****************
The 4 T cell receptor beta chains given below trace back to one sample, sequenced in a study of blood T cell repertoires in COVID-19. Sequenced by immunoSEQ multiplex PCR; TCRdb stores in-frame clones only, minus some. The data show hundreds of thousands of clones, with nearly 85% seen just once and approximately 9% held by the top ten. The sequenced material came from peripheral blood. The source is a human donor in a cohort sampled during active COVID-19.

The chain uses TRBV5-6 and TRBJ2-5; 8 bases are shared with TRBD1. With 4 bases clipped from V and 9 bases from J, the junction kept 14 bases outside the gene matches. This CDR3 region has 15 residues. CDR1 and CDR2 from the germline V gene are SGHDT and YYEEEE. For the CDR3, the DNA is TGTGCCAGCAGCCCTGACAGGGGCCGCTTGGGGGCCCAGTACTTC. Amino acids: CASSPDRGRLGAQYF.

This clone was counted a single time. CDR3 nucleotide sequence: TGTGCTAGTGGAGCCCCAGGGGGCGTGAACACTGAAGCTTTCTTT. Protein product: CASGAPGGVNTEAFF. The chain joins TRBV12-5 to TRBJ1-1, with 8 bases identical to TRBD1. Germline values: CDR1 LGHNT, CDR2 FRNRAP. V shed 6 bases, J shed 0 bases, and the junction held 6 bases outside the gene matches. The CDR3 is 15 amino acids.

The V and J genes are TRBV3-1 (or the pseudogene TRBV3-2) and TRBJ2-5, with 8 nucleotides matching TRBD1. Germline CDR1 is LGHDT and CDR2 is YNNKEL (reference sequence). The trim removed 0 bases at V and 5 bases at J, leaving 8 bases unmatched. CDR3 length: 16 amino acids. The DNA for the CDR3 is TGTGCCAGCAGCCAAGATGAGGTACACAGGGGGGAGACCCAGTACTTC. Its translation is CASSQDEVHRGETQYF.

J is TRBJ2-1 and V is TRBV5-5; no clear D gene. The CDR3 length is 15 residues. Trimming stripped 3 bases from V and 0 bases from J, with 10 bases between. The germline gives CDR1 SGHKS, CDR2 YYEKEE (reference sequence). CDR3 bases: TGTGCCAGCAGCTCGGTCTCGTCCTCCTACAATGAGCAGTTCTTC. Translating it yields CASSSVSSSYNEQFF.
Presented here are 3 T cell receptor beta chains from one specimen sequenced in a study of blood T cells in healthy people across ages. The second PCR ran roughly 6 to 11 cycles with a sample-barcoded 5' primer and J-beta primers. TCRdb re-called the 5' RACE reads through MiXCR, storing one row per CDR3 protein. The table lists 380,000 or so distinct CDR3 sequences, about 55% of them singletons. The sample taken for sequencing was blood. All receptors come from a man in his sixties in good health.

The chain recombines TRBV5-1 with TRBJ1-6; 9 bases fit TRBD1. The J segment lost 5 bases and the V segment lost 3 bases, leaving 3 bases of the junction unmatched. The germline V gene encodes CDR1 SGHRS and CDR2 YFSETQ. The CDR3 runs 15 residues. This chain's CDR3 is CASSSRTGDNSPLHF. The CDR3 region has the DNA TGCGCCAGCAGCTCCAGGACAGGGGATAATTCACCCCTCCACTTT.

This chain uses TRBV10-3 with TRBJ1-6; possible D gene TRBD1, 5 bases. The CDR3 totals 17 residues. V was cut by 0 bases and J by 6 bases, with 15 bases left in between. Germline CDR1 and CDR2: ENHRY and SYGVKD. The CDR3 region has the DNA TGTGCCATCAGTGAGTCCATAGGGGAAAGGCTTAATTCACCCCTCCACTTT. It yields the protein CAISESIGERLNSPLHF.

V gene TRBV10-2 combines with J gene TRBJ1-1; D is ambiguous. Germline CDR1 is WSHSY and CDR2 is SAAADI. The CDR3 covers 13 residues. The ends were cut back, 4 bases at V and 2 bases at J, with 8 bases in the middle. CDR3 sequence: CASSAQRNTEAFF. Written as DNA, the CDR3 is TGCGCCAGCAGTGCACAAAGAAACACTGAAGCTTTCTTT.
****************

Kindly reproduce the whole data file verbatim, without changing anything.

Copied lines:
The 4 T cell receptor beta chains given below trace back to one sample, sequenced in a study of blood T cell repertoires in COVID-19. Sequenced by immunoSEQ multiplex PCR; TCRdb stores in-frame clones only, minus some. The data show hundreds of thousands of clones, with nearly 85% seen just once and approximately 9% held by the top ten. The sequenced material came from peripheral blood. The source is a human donor in a cohort sampled during active COVID-19.

The chain uses TRBV5-6 and TRBJ2-5; 8 bases are shared with TRBD1. With 4 bases clipped from V and 9 bases from J, the junction kept 14 bases outside the gene matches. This CDR3 region has 15 residues. CDR1 and CDR2 from the germline V gene are SGHDT and YYEEEE. For the CDR3, the DNA is TGTGCCAGCAGCCCTGACAGGGGCCGCTTGGGGGCCCAGTACTTC. Amino acids: CASSPDRGRLGAQYF.

This clone was counted a single time. CDR3 nucleotide sequence: TGTGCTAGTGGAGCCCCAGGGGGCGTGAACACTGAAGCTTTCTTT. Protein product: CASGAPGGVNTEAFF. The chain joins TRBV12-5 to TRBJ1-1, with 8 bases identical to TRBD1. Germline values: CDR1 LGHNT, CDR2 FRNRAP. V shed 6 bases, J shed 0 bases, and the junction held 6 bases outside the gene matches. The CDR3 is 15 amino acids.

The V and J genes are TRBV3-1 (or the pseudogene TRBV3-2) and TRBJ2-5, with 8 nucleotides matching TRBD1. Germline CDR1 is LGHDT and CDR2 is YNNKEL (reference sequence). The trim removed 0 bases at V and 5 bases at J, leaving 8 bases unmatched. CDR3 length: 16 amino acids. The DNA for the CDR3 is TGTGCCAGCAGCCAAGATGAGGTACACAGGGGGGAGACCCAGTACTTC. Its translation is CASSQDEVHRGETQYF.

J is TRBJ2-1 and V is TRBV5-5; no clear D gene. The CDR3 length is 15 residues. Trimming stripped 3 bases from V and 0 bases from J, with 10 bases between. The germline gives CDR1 SGHKS, CDR2 YYEKEE (reference sequence). CDR3 bases: TGTGCCAGCAGCTCGGTCTCGTCCTCCTACAATGAGCAGTTCTTC. Translating it yields CASSSVSSSYNEQFF.
Presented here are 3 T cell receptor beta chains from one specimen sequenced in a study of blood T cells in healthy people across ages. The second PCR ran roughly 6 to 11 cycles with a sample-barcoded 5' primer and J-beta primers. TCRdb re-called the 5' RACE reads through MiXCR, storing one row per CDR3 protein. The table lists 380,000 or so distinct CDR3 sequences, about 55% of them singletons. The sample taken for sequencing was blood. All receptors come from a man in his sixties in good health.

The chain recombines TRBV5-1 with TRBJ1-6; 9 bases fit TRBD1. The J segment lost 5 bases and the V segment lost 3 bases, leaving 3 bases of the junction unmatched. The germline V gene encodes CDR1 SGHRS and CDR2 YFSETQ. The CDR3 runs 15 residues. This chain's CDR3 is CASSSRTGDNSPLHF. The CDR3 region has the DNA TGCGCCAGCAGCTCCAGGACAGGGGATAATTCACCCCTCCACTTT.

This chain uses TRBV10-3 with TRBJ1-6; possible D gene TRBD1, 5 bases. The CDR3 totals 17 residues. V was cut by 0 bases and J by 6 bases, with 15 bases left in between. Germline CDR1 and CDR2: ENHRY and SYGVKD. The CDR3 region has the DNA TGTGCCATCAGTGAGTCCATAGGGGAAAGGCTTAATTCACCCCTCCACTTT. It yields the protein CAISESIGERLNSPLHF.

V gene TRBV10-2 combines with J gene TRBJ1-1; D is ambiguous. Germline CDR1 is WSHSY and CDR2 is SAAADI. The CDR3 covers 13 residues. The ends were cut back, 4 bases at V and 2 bases at J, with 8 bases in the middle. CDR3 sequence: CASSAQRNTEAFF. Written as DNA, the CDR3 is TGCGCCAGCAGTGCACAAAGAAACACTGAAGCTTTCTTT.